Interview with the Head of Association Martin Bentele on wood pellet quality in Germany: "We are a perfect example."
Head of Association Martin Bentele sees ENplus certified trading companies for wooden pellets such as Raiffeisen Bio-Brennstoffe GmbH as a good reference point. They guarantee supply reliability using proactive stocking. Trade own brands such as "RPellets" are an important instrument for customer loyalty.
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- Speaking with Oliver Korting (right), Managing Director of AGRAVIS Group Raiffeisen Bio-Brennstoffe GmbH, Martin Bentele, Managing Director of the German Pellet Institute (Deutsches Pelletinstitut) and the German Wood Fuel and Pellet Association (Deutscher Energieholz- und Pellet-Verband), takes a look at the current wood pellet market.
Raiffeisen Bio-Brennstoffe GmbH is making an exclusive interview available with Martin Bentele, Managing Director of the German Wood Fuel and Pellet Association (Deutscher Energieholz- und Pellet-Verband e.V., DEPV) and the German Pellet Institute (Deutsches Pelletinstitut GmbH, DEPI). The qualified forester is also a voluntary board member at the Federal Association for Renewable Energy (Bundesverband Erneuerbare Energien e.V., BEE) and has been the chairman of the proHolz Bayern board of trustees since March 2017. Raiffeisen Bio-Brennstoffe GmbH is a subsidiary of AGRAVIS Raiffeisen AG.
How do you see the wood pellet market in 2017?
Martin Bentele: If we ask market players then we have an increase of between 5 and 10 per cent so far compared to last year at Kesselzubau. 2016 was already weak so 2017 will also not be a particularly successful year. We are suffering from the fact that energy changes in the heating market are not moving forward in the right way.
Why is that?
Bentele: There are no professional groups locally who can persuade people to change to renewable heating sources. The majority of heating manufacturers are fully occupied with their everyday business and these are primarily fossil fuel heating sources and baths, and there is no pressure on them to deal with the matter.
Can the additional 33,000 pellet-burning stoves still be attained in 2017 which were forecast at the beginning of the year?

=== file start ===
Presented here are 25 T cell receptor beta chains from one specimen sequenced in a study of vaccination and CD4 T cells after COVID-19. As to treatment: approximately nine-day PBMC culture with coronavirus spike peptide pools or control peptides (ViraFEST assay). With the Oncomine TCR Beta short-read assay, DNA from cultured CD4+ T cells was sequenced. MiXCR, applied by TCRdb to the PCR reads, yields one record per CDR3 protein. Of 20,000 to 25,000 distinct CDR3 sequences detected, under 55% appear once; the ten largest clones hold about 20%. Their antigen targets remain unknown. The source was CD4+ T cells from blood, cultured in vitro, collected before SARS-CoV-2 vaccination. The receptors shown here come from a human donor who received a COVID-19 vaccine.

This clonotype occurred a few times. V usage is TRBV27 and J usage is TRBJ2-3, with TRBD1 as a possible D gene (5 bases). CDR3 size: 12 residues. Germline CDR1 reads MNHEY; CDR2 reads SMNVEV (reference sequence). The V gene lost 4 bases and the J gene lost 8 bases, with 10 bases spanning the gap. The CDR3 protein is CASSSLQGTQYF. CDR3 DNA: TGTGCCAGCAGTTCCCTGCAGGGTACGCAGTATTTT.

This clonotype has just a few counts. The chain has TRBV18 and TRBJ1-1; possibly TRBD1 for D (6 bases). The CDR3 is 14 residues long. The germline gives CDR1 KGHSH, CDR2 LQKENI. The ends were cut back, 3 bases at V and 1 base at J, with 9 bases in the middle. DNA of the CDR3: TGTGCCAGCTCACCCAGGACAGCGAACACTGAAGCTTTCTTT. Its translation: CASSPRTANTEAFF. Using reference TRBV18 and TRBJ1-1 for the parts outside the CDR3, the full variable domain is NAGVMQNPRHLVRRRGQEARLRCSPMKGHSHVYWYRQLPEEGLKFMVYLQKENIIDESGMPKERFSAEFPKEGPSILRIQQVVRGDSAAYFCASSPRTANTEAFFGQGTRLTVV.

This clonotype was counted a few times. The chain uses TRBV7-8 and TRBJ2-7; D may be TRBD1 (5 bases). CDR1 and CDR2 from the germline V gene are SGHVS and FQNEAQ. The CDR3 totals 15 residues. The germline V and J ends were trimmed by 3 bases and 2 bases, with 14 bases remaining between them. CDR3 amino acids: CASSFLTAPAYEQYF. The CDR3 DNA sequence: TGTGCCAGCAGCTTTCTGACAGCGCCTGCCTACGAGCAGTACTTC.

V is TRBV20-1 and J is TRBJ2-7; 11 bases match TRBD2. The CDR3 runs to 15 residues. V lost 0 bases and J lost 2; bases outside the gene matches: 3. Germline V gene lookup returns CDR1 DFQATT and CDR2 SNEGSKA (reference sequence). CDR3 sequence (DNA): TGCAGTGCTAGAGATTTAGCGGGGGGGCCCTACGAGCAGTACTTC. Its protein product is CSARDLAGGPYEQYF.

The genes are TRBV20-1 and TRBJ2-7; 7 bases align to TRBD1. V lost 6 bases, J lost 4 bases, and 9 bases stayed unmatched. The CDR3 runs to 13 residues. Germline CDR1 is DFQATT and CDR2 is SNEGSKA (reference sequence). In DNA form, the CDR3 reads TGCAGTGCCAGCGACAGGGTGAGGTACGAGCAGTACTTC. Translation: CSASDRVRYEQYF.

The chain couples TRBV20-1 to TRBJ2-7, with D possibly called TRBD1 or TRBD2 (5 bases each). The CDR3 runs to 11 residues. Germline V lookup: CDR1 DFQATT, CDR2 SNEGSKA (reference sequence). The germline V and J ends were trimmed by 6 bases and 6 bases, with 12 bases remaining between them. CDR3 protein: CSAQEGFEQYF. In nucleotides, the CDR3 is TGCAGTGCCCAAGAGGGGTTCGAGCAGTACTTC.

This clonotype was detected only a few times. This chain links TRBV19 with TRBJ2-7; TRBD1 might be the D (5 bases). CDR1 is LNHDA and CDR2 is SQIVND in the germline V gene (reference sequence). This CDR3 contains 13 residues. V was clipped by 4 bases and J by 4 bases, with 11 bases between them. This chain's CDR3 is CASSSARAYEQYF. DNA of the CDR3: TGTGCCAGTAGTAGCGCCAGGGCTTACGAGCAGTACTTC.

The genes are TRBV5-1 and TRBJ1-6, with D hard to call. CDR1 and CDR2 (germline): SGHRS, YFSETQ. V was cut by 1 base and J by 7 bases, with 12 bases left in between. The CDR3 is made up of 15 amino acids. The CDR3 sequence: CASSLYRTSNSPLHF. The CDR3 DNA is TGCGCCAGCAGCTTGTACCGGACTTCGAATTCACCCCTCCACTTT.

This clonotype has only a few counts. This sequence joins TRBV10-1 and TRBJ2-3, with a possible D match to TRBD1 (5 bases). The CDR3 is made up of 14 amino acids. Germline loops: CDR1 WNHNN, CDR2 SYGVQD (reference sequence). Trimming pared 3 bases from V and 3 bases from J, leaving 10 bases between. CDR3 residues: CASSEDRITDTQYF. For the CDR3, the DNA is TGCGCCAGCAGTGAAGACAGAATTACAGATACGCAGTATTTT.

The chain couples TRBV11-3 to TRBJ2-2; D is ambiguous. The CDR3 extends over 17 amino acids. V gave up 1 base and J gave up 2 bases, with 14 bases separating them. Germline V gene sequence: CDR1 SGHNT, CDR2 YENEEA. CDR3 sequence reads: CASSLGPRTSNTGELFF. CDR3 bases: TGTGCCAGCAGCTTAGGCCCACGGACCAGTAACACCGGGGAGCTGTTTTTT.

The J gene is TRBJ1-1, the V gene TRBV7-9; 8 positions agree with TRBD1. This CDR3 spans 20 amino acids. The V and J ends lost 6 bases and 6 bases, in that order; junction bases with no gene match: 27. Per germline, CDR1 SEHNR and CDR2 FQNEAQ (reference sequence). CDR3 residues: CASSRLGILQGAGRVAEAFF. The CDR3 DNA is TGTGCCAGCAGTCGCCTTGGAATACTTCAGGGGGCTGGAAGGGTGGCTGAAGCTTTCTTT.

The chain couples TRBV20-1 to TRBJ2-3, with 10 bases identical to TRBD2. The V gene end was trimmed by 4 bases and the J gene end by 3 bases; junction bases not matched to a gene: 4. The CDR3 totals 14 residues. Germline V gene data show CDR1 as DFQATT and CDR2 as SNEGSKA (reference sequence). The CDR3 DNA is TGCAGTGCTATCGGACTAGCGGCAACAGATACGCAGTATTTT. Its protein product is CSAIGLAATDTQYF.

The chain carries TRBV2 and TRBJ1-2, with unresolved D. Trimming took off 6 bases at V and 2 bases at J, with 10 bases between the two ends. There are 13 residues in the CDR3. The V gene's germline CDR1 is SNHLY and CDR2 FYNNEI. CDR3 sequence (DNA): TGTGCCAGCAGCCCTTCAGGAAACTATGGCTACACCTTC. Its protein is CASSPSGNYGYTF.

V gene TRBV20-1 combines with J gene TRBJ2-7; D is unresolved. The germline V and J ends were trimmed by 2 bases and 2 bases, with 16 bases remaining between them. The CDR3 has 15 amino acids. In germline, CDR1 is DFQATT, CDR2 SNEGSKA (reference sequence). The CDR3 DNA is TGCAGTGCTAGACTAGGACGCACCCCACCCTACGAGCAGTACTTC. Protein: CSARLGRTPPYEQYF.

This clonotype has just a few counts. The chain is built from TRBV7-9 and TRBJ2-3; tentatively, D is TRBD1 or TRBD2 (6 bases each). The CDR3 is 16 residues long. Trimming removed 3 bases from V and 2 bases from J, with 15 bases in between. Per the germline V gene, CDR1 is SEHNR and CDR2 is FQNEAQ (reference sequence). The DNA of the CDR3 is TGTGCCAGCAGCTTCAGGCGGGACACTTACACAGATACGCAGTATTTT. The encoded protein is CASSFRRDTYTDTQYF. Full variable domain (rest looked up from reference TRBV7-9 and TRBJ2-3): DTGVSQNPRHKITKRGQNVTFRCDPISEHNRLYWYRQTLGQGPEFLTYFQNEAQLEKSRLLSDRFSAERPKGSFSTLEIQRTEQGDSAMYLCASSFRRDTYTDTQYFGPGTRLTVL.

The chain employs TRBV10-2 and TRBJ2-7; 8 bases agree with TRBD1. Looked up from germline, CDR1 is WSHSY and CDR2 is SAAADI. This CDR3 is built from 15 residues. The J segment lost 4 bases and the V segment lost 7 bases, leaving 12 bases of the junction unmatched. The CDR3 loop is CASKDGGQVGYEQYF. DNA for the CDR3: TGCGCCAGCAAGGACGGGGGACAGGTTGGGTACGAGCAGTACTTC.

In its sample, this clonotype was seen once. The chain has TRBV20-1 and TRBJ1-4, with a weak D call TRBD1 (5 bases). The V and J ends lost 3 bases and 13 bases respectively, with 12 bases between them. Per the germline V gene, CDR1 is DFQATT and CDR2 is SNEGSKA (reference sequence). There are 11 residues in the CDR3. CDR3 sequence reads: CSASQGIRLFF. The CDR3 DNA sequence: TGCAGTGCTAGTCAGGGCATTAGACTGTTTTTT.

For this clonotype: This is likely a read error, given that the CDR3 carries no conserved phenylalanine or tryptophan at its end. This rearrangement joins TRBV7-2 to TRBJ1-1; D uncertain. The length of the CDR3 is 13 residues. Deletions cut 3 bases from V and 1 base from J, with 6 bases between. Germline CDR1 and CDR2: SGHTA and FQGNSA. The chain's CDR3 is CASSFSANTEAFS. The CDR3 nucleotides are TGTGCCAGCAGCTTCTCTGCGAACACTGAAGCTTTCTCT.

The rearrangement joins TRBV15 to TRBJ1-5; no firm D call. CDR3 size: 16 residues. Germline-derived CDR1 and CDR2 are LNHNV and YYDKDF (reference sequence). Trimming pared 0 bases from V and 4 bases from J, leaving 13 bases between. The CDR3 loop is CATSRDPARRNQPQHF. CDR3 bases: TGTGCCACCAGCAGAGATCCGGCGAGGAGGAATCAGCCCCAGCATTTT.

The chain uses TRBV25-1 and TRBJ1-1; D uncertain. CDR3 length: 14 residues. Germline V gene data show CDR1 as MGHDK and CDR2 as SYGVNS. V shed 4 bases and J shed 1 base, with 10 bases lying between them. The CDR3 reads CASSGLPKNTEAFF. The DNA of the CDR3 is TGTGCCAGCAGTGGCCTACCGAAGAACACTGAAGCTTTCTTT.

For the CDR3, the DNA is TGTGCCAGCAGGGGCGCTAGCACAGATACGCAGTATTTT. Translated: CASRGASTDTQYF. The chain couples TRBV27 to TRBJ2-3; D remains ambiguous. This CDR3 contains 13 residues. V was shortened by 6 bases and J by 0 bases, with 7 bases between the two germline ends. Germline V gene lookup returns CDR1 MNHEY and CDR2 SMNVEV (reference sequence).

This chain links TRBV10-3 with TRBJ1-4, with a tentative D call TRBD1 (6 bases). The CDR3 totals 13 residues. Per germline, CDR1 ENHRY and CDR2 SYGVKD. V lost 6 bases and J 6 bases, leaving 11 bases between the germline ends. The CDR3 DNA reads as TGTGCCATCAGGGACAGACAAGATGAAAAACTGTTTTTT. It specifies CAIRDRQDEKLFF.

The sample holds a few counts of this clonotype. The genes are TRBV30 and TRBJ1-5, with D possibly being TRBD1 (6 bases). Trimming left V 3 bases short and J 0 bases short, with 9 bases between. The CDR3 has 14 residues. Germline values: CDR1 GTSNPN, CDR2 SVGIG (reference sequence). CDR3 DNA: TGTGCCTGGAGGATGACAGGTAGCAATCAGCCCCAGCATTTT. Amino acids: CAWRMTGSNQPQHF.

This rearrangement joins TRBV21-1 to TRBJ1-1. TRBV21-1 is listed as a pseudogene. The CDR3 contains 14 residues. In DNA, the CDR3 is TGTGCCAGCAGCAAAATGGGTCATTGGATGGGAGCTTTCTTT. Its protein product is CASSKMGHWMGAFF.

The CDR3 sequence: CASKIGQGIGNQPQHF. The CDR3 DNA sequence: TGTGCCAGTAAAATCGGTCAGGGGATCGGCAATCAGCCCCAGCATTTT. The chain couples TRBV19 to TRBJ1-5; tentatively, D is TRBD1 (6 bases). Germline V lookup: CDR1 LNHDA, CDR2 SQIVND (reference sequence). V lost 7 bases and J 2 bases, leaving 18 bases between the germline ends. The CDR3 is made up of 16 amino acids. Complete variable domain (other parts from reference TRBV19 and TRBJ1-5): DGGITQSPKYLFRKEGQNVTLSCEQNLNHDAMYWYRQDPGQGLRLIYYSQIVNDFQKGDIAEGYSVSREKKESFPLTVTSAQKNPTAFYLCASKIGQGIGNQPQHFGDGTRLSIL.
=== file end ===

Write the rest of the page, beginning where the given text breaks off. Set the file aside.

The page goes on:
Bentele: We expressed cautious expectations from the outset. We therefore assume that we will achieve this aim. This figure also includes pellet stoves. We even had 33,000 new pellet heaters per year a few years ago. We must aspire to obtaining an increase every year, heading towards an amount of 50,000, so that business develops well.
Consumers who are thinking about changing their type of heating commonly question the supply reliability of wooden pellets. Could you dispel these concerns?
Bentele: Definitely. The largest wood reserves in Central Europe are found in German forests. We also have the most saw mills as a result. This means that: Most round timber is cut in Germany and consequently most sawmill residues is produced here – 6 to 7 million tonnes a year from wood chips and sawdust alone. As a comparison: We produce around 2 million tonnes of pellets in Germany each year. There is also a lot of room to grow here.
Is trade doing enough to guarantee supply reliability to the user?
Bentele: The qualified traders, and these are generally ENplus certified companies, understand the importance of storage in autumn for supply reliability and trade on this basis. Problems occur at traders who sell pellets on the side without any strong commitment to this, but then shout loudly if they are poorly stocked due to their own short-sightedness.
Do you consider legally prescribed stocking to be useful, like for mineral oil production?
Bentele: If I had to come up with a policy: "Forcing us to ensure supply reliability using rules" would be inadequate. I am sure that our competent sales staff can counter any problems alone – without political pressure. Sufficient stocking is also a basic aspect for a good trader. In the event that this does not work, contrary to expectations, then requirements within the ENplus certification would need to be used to help.